The interior is light years ahead of the old Clio 182, offering plenty of space and a driving position that feels as if it's been modelled on a normal human being rather than somebody from a medical case study book. Sports seats offer decent lateral support and there are Renaultsport logos on the clocks, the door sills and the front seats. The perforated leather wheel sits nicely in the hands and the spacing of the aluminium pedals seems very good indeed for enthusiastic driving. A very purposeful touch is the way the digits on the rev counter get bigger as they approach the 7,500rpm redline. This is territory customers will be spending a lot of time in.
The engine that powers the Clio isn't a whole lot different to that which saw service in the Clio 182, although Renaultsport have teased the power output up by 15bhp to achieve that hallowed '100bhp per litre' figure - the preserve of the best engine designers. The details of what has been changed are quite technical. The inlet acoustics have been uprated, the camshaft has been modified, and the combustion chamber and pistons have been modified to give a slightly higher compression ratio. Finally, Renaultsport have also improved the variable valve timing system. Below 5,000rpm, the engine has been designed to be benign in its feel, which makes it perfect for day-to-day driving. Get above 5,000rpm, however, and Renault's engineers have worked in some serious attitude, the twin exhausts giving a real sporting bark and the throttle response sharpening quite considerably.
Renault quote a sprint to 60mph in just 6.9 seconds and a top speed of 134mph. The 209g/km probably won't put this Clio at the top of company car wish lists but that was never its agenda. A combined fuel consumption figure of 31.7mpg is fair for a vehicle with this sort of performance. The 1,240kg weight figure means that the Renault has a power to weight ratio of 158.8bhp per tonne, a little bit down on the old 182, but this latest model scores in terms of driveability.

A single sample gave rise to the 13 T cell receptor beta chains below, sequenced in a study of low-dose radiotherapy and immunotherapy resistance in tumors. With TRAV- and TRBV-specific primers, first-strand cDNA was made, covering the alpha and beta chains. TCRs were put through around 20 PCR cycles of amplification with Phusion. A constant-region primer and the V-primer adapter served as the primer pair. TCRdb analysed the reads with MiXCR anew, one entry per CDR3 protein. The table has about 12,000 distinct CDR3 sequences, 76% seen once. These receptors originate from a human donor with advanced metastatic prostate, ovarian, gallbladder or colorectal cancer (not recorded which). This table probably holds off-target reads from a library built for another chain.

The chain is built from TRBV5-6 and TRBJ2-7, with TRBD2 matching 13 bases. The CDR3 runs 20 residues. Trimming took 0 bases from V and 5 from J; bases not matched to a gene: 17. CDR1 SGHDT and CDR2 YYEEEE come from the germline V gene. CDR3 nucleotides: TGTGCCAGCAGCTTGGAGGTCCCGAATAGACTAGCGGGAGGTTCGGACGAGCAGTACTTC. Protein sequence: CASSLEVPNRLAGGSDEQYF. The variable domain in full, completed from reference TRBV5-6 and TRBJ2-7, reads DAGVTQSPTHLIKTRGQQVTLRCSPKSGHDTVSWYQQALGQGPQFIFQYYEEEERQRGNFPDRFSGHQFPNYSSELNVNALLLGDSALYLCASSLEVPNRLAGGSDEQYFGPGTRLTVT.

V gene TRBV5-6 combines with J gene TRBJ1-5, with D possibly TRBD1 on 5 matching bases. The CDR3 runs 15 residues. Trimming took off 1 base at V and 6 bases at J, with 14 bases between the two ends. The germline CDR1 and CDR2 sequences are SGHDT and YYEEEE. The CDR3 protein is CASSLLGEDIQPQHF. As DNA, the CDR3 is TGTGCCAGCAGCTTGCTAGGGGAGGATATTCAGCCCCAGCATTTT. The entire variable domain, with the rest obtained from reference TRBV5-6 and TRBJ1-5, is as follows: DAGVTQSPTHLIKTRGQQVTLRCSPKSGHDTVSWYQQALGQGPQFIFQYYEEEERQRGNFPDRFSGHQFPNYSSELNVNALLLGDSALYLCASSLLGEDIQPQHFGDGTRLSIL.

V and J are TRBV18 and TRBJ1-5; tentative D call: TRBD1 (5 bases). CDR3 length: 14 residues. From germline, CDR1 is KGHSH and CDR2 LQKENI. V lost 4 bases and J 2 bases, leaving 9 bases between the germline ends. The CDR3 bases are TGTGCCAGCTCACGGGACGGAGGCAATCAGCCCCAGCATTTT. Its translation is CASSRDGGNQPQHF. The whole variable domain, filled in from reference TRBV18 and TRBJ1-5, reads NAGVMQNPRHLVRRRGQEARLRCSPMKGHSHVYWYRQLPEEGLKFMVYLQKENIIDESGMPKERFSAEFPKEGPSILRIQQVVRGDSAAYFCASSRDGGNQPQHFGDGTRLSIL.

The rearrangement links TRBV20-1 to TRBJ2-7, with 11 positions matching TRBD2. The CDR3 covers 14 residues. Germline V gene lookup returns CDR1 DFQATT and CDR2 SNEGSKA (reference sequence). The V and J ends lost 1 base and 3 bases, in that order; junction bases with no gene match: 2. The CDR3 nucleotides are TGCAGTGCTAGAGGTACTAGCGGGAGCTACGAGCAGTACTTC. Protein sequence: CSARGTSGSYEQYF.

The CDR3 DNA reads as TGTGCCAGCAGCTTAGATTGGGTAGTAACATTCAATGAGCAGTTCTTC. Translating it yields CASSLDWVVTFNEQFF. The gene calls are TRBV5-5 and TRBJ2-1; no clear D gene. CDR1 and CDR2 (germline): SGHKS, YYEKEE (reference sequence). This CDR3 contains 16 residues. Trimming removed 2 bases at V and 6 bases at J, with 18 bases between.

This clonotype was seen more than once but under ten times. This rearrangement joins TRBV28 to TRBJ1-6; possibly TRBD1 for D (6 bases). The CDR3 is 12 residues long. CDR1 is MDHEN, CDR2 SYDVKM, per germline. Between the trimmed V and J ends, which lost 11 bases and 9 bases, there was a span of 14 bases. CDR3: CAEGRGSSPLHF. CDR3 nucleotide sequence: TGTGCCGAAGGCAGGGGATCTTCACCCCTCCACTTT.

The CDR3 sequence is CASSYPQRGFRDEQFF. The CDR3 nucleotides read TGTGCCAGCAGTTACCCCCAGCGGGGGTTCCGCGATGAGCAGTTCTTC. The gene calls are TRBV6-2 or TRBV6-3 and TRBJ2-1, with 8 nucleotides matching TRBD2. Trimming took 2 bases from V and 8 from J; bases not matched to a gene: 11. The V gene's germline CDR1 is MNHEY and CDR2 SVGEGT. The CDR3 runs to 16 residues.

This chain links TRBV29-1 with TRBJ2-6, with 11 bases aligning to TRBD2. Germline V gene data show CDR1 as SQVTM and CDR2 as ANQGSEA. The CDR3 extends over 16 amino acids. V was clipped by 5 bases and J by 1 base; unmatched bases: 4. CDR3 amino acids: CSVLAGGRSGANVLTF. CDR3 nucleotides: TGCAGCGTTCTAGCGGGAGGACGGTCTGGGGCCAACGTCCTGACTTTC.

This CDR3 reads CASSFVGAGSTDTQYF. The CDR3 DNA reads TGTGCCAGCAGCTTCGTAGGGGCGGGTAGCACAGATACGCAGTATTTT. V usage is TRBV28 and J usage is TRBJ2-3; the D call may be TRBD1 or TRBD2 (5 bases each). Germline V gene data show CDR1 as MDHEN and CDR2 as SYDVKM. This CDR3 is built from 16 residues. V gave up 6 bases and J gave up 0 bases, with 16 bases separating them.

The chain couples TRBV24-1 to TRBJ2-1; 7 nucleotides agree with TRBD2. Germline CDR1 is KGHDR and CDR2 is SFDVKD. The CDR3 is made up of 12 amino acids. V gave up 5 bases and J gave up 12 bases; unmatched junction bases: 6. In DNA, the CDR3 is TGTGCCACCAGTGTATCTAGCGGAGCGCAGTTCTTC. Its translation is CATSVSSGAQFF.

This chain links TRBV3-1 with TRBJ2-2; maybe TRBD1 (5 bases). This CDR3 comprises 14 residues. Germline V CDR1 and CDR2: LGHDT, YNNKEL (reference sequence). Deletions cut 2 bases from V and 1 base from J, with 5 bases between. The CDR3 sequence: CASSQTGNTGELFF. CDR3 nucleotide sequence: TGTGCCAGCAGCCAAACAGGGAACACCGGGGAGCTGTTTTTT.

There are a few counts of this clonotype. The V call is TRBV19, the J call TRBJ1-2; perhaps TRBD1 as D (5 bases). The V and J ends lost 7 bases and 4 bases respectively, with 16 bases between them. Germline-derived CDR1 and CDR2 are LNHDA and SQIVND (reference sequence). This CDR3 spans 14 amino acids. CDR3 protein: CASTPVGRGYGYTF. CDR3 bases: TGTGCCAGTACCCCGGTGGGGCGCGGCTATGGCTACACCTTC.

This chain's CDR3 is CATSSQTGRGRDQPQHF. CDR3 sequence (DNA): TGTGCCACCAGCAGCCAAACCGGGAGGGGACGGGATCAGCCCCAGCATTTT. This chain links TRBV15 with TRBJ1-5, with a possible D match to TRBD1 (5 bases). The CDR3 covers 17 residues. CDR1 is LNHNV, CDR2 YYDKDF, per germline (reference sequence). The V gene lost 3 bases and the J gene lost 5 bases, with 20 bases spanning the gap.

If it's a little less fierce in feel, much of that can be attributed to a more sophisticated suspension design, the double-axis strut front suspension offering many benefits over a conventional MacPherson strut setup, the key one being reduced torque steer. The eradication of this unwanted side-effect of putting plenty of power through the front wheels was a primary concern for the Clio's chassis engineers. Uprated anti-roll bars and a beefier torsion beam for the rear suspension also give this Renaultsport Clio 197 some serious cornering capability. The brakes have come in for some attention too with 312mm discs at the front, 300mm rotors at the rear and big Brembo callipers to get a grip on them.
Renault has made a very smart move in toning the Clio down in terms of visual excess but giving it some serious potential under the skin. Those who want a wilder looking car can always turn to the aftermarket or get the Renaultsport F1 Team edition, while the rest of us can appreciate what is a very good-looking car that doesn't draw too much attention to itself. It's now a model with far wider appeal.
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|OVERALL||7.5 OUT OF 10|
|Space / Versatility||8|